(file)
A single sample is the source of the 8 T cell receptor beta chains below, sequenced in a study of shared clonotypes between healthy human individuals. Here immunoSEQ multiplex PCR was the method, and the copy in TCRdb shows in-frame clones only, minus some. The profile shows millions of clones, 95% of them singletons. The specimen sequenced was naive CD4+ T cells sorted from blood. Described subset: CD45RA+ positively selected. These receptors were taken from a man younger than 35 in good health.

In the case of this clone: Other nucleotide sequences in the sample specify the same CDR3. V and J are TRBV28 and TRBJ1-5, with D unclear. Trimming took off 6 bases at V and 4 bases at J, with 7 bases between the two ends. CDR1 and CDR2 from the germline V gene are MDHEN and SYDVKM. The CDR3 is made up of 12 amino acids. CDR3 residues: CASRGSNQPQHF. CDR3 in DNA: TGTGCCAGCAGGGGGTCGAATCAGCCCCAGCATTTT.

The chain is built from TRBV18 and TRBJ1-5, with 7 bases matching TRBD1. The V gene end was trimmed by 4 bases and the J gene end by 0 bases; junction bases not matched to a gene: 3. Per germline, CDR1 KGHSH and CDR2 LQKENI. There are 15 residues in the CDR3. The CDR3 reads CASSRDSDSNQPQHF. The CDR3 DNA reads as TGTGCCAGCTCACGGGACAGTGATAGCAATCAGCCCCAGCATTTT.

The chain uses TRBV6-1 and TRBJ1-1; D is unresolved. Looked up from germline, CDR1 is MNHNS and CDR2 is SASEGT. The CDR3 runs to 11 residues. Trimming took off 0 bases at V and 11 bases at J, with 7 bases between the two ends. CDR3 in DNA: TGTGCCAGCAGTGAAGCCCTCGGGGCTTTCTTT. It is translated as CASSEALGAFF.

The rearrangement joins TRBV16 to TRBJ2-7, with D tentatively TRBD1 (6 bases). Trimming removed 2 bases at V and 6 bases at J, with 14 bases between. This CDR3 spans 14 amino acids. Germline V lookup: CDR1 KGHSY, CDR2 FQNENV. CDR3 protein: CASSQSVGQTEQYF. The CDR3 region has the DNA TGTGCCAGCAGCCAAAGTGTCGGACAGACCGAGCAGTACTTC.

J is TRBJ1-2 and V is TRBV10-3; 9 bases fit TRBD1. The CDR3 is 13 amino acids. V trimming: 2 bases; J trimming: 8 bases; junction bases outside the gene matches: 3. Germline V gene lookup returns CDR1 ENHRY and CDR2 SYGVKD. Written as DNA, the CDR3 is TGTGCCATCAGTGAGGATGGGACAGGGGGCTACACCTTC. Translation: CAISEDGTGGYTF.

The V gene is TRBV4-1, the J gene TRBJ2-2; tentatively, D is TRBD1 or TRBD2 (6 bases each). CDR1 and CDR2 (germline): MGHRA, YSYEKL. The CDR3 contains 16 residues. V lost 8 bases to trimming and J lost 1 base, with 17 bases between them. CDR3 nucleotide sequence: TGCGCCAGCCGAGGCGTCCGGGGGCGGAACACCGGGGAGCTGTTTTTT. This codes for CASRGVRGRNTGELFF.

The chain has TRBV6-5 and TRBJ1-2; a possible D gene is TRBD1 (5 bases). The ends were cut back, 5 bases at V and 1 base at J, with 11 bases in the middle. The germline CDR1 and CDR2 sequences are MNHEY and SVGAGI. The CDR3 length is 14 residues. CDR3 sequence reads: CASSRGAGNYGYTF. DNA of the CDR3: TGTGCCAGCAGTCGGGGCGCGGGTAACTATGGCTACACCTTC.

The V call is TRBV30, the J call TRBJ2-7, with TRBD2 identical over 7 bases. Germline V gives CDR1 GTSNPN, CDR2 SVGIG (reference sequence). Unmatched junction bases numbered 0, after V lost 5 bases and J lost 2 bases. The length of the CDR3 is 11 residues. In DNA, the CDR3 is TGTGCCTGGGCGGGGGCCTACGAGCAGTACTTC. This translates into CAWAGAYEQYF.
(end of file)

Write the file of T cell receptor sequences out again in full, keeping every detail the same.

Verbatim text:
A single sample is the source of the 8 T cell receptor beta chains below, sequenced in a study of shared clonotypes between healthy human individuals. Here immunoSEQ multiplex PCR was the method, and the copy in TCRdb shows in-frame clones only, minus some. The profile shows millions of clones, 95% of them singletons. The specimen sequenced was naive CD4+ T cells sorted from blood. Described subset: CD45RA+ positively selected. These receptors were taken from a man younger than 35 in good health.

In the case of this clone: Other nucleotide sequences in the sample specify the same CDR3. V and J are TRBV28 and TRBJ1-5, with D unclear. Trimming took off 6 bases at V and 4 bases at J, with 7 bases between the two ends. CDR1 and CDR2 from the germline V gene are MDHEN and SYDVKM. The CDR3 is made up of 12 amino acids. CDR3 residues: CASRGSNQPQHF. CDR3 in DNA: TGTGCCAGCAGGGGGTCGAATCAGCCCCAGCATTTT.

The chain is built from TRBV18 and TRBJ1-5, with 7 bases matching TRBD1. The V gene end was trimmed by 4 bases and the J gene end by 0 bases; junction bases not matched to a gene: 3. Per germline, CDR1 KGHSH and CDR2 LQKENI. There are 15 residues in the CDR3. The CDR3 reads CASSRDSDSNQPQHF. The CDR3 DNA reads as TGTGCCAGCTCACGGGACAGTGATAGCAATCAGCCCCAGCATTTT.

The chain uses TRBV6-1 and TRBJ1-1; D is unresolved. Looked up from germline, CDR1 is MNHNS and CDR2 is SASEGT. The CDR3 runs to 11 residues. Trimming took off 0 bases at V and 11 bases at J, with 7 bases between the two ends. CDR3 in DNA: TGTGCCAGCAGTGAAGCCCTCGGGGCTTTCTTT. It is translated as CASSEALGAFF.

The rearrangement joins TRBV16 to TRBJ2-7, with D tentatively TRBD1 (6 bases). Trimming removed 2 bases at V and 6 bases at J, with 14 bases between. This CDR3 spans 14 amino acids. Germline V lookup: CDR1 KGHSY, CDR2 FQNENV. CDR3 protein: CASSQSVGQTEQYF. The CDR3 region has the DNA TGTGCCAGCAGCCAAAGTGTCGGACAGACCGAGCAGTACTTC.

J is TRBJ1-2 and V is TRBV10-3; 9 bases fit TRBD1. The CDR3 is 13 amino acids. V trimming: 2 bases; J trimming: 8 bases; junction bases outside the gene matches: 3. Germline V gene lookup returns CDR1 ENHRY and CDR2 SYGVKD. Written as DNA, the CDR3 is TGTGCCATCAGTGAGGATGGGACAGGGGGCTACACCTTC. Translation: CAISEDGTGGYTF.

The V gene is TRBV4-1, the J gene TRBJ2-2; tentatively, D is TRBD1 or TRBD2 (6 bases each). CDR1 and CDR2 (germline): MGHRA, YSYEKL. The CDR3 contains 16 residues. V lost 8 bases to trimming and J lost 1 base, with 17 bases between them. CDR3 nucleotide sequence: TGCGCCAGCCGAGGCGTCCGGGGGCGGAACACCGGGGAGCTGTTTTTT. This codes for CASRGVRGRNTGELFF.

The chain has TRBV6-5 and TRBJ1-2; a possible D gene is TRBD1 (5 bases). The ends were cut back, 5 bases at V and 1 base at J, with 11 bases in the middle. The germline CDR1 and CDR2 sequences are MNHEY and SVGAGI. The CDR3 length is 14 residues. CDR3 sequence reads: CASSRGAGNYGYTF. DNA of the CDR3: TGTGCCAGCAGTCGGGGCGCGGGTAACTATGGCTACACCTTC.

The V call is TRBV30, the J call TRBJ2-7, with TRBD2 identical over 7 bases. Germline V gives CDR1 GTSNPN, CDR2 SVGIG (reference sequence). Unmatched junction bases numbered 0, after V lost 5 bases and J lost 2 bases. The length of the CDR3 is 11 residues. In DNA, the CDR3 is TGTGCCTGGGCGGGGGCCTACGAGCAGTACTTC. This translates into CAWAGAYEQYF.